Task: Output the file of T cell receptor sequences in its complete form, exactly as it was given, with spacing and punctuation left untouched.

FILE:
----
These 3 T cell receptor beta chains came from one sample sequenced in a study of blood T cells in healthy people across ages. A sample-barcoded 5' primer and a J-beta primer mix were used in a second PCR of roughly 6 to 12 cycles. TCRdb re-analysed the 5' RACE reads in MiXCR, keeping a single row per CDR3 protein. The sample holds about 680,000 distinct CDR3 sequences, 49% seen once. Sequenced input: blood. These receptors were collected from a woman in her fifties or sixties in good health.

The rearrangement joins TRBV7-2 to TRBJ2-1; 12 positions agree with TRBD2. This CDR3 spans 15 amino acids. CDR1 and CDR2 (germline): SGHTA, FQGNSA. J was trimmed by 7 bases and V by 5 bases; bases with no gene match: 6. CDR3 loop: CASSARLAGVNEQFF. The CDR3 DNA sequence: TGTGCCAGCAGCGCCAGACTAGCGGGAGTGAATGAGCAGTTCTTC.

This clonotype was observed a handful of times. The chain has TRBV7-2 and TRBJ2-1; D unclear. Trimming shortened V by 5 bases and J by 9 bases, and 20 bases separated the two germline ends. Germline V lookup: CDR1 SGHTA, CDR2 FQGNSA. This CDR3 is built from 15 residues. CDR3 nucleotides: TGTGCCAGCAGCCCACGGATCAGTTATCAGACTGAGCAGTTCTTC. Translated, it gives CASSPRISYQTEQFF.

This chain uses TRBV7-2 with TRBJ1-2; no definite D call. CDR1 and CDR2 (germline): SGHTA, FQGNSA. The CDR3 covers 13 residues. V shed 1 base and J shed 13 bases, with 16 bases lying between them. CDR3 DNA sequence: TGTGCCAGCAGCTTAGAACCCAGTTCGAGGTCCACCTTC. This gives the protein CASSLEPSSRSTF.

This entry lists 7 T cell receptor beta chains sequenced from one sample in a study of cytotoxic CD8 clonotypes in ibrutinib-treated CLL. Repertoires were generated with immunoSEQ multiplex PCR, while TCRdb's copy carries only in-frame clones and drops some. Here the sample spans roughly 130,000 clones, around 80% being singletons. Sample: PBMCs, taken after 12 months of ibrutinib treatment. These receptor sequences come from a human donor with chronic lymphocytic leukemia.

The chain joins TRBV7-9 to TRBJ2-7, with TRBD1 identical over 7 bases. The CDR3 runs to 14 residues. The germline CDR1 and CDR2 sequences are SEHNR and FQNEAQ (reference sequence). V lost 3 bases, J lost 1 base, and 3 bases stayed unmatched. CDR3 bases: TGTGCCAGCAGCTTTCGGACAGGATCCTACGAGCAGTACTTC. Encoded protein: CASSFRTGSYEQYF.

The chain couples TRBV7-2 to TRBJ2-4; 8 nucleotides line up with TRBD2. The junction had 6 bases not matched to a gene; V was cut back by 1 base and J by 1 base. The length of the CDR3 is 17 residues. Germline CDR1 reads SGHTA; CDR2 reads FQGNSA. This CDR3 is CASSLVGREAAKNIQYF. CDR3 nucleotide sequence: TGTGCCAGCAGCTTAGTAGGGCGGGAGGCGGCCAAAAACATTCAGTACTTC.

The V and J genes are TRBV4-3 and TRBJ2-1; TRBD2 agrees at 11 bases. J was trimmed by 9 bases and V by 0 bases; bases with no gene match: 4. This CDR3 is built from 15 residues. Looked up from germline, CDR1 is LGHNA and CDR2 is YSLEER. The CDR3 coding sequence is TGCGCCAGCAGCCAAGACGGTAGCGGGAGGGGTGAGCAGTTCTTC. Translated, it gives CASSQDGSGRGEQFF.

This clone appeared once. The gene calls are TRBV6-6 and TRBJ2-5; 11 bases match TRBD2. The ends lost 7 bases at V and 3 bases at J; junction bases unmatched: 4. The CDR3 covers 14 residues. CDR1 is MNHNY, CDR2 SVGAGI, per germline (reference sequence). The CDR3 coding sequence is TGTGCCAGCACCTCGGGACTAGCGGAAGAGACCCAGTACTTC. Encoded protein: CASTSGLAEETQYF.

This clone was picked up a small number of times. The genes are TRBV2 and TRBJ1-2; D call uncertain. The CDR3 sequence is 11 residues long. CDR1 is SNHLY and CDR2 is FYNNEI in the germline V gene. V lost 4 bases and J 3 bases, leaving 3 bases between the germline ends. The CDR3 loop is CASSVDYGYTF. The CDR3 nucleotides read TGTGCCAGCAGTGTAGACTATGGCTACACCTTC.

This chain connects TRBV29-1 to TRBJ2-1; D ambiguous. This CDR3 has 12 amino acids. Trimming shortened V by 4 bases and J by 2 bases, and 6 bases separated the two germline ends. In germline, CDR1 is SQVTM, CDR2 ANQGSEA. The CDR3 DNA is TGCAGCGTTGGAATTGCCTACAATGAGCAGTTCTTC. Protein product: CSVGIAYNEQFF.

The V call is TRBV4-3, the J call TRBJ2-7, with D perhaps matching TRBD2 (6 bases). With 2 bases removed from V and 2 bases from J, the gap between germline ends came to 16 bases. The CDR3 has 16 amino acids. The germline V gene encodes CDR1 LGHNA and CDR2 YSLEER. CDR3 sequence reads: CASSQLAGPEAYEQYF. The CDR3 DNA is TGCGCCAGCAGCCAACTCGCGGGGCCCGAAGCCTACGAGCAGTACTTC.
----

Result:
These 3 T cell receptor beta chains came from one sample sequenced in a study of blood T cells in healthy people across ages. A sample-barcoded 5' primer and a J-beta primer mix were used in a second PCR of roughly 6 to 12 cycles. TCRdb re-analysed the 5' RACE reads in MiXCR, keeping a single row per CDR3 protein. The sample holds about 680,000 distinct CDR3 sequences, 49% seen once. Sequenced input: blood. These receptors were collected from a woman in her fifties or sixties in good health.

The rearrangement joins TRBV7-2 to TRBJ2-1; 12 positions agree with TRBD2. This CDR3 spans 15 amino acids. CDR1 and CDR2 (germline): SGHTA, FQGNSA. J was trimmed by 7 bases and V by 5 bases; bases with no gene match: 6. CDR3 loop: CASSARLAGVNEQFF. The CDR3 DNA sequence: TGTGCCAGCAGCGCCAGACTAGCGGGAGTGAATGAGCAGTTCTTC.

This clonotype was observed a handful of times. The chain has TRBV7-2 and TRBJ2-1; D unclear. Trimming shortened V by 5 bases and J by 9 bases, and 20 bases separated the two germline ends. Germline V lookup: CDR1 SGHTA, CDR2 FQGNSA. This CDR3 is built from 15 residues. CDR3 nucleotides: TGTGCCAGCAGCCCACGGATCAGTTATCAGACTGAGCAGTTCTTC. Translated, it gives CASSPRISYQTEQFF.

This chain uses TRBV7-2 with TRBJ1-2; no definite D call. CDR1 and CDR2 (germline): SGHTA, FQGNSA. The CDR3 covers 13 residues. V shed 1 base and J shed 13 bases, with 16 bases lying between them. CDR3 DNA sequence: TGTGCCAGCAGCTTAGAACCCAGTTCGAGGTCCACCTTC. This gives the protein CASSLEPSSRSTF.

This entry lists 7 T cell receptor beta chains sequenced from one sample in a study of cytotoxic CD8 clonotypes in ibrutinib-treated CLL. Repertoires were generated with immunoSEQ multiplex PCR, while TCRdb's copy carries only in-frame clones and drops some. Here the sample spans roughly 130,000 clones, around 80% being singletons. Sample: PBMCs, taken after 12 months of ibrutinib treatment. These receptor sequences come from a human donor with chronic lymphocytic leukemia.

The chain joins TRBV7-9 to TRBJ2-7, with TRBD1 identical over 7 bases. The CDR3 runs to 14 residues. The germline CDR1 and CDR2 sequences are SEHNR and FQNEAQ (reference sequence). V lost 3 bases, J lost 1 base, and 3 bases stayed unmatched. CDR3 bases: TGTGCCAGCAGCTTTCGGACAGGATCCTACGAGCAGTACTTC. Encoded protein: CASSFRTGSYEQYF.

The chain couples TRBV7-2 to TRBJ2-4; 8 nucleotides line up with TRBD2. The junction had 6 bases not matched to a gene; V was cut back by 1 base and J by 1 base. The length of the CDR3 is 17 residues. Germline CDR1 reads SGHTA; CDR2 reads FQGNSA. This CDR3 is CASSLVGREAAKNIQYF. CDR3 nucleotide sequence: TGTGCCAGCAGCTTAGTAGGGCGGGAGGCGGCCAAAAACATTCAGTACTTC.

The V and J genes are TRBV4-3 and TRBJ2-1; TRBD2 agrees at 11 bases. J was trimmed by 9 bases and V by 0 bases; bases with no gene match: 4. This CDR3 is built from 15 residues. Looked up from germline, CDR1 is LGHNA and CDR2 is YSLEER. The CDR3 coding sequence is TGCGCCAGCAGCCAAGACGGTAGCGGGAGGGGTGAGCAGTTCTTC. Translated, it gives CASSQDGSGRGEQFF.

This clone appeared once. The gene calls are TRBV6-6 and TRBJ2-5; 11 bases match TRBD2. The ends lost 7 bases at V and 3 bases at J; junction bases unmatched: 4. The CDR3 covers 14 residues. CDR1 is MNHNY, CDR2 SVGAGI, per germline (reference sequence). The CDR3 coding sequence is TGTGCCAGCACCTCGGGACTAGCGGAAGAGACCCAGTACTTC. Encoded protein: CASTSGLAEETQYF.

This clone was picked up a small number of times. The genes are TRBV2 and TRBJ1-2; D call uncertain. The CDR3 sequence is 11 residues long. CDR1 is SNHLY and CDR2 is FYNNEI in the germline V gene. V lost 4 bases and J 3 bases, leaving 3 bases between the germline ends. The CDR3 loop is CASSVDYGYTF. The CDR3 nucleotides read TGTGCCAGCAGTGTAGACTATGGCTACACCTTC.

This chain connects TRBV29-1 to TRBJ2-1; D ambiguous. This CDR3 has 12 amino acids. Trimming shortened V by 4 bases and J by 2 bases, and 6 bases separated the two germline ends. In germline, CDR1 is SQVTM, CDR2 ANQGSEA. The CDR3 DNA is TGCAGCGTTGGAATTGCCTACAATGAGCAGTTCTTC. Protein product: CSVGIAYNEQFF.

The V call is TRBV4-3, the J call TRBJ2-7, with D perhaps matching TRBD2 (6 bases). With 2 bases removed from V and 2 bases from J, the gap between germline ends came to 16 bases. The CDR3 has 16 amino acids. The germline V gene encodes CDR1 LGHNA and CDR2 YSLEER. CDR3 sequence reads: CASSQLAGPEAYEQYF. The CDR3 DNA is TGCGCCAGCAGCCAACTCGCGGGGCCCGAAGCCTACGAGCAGTACTTC.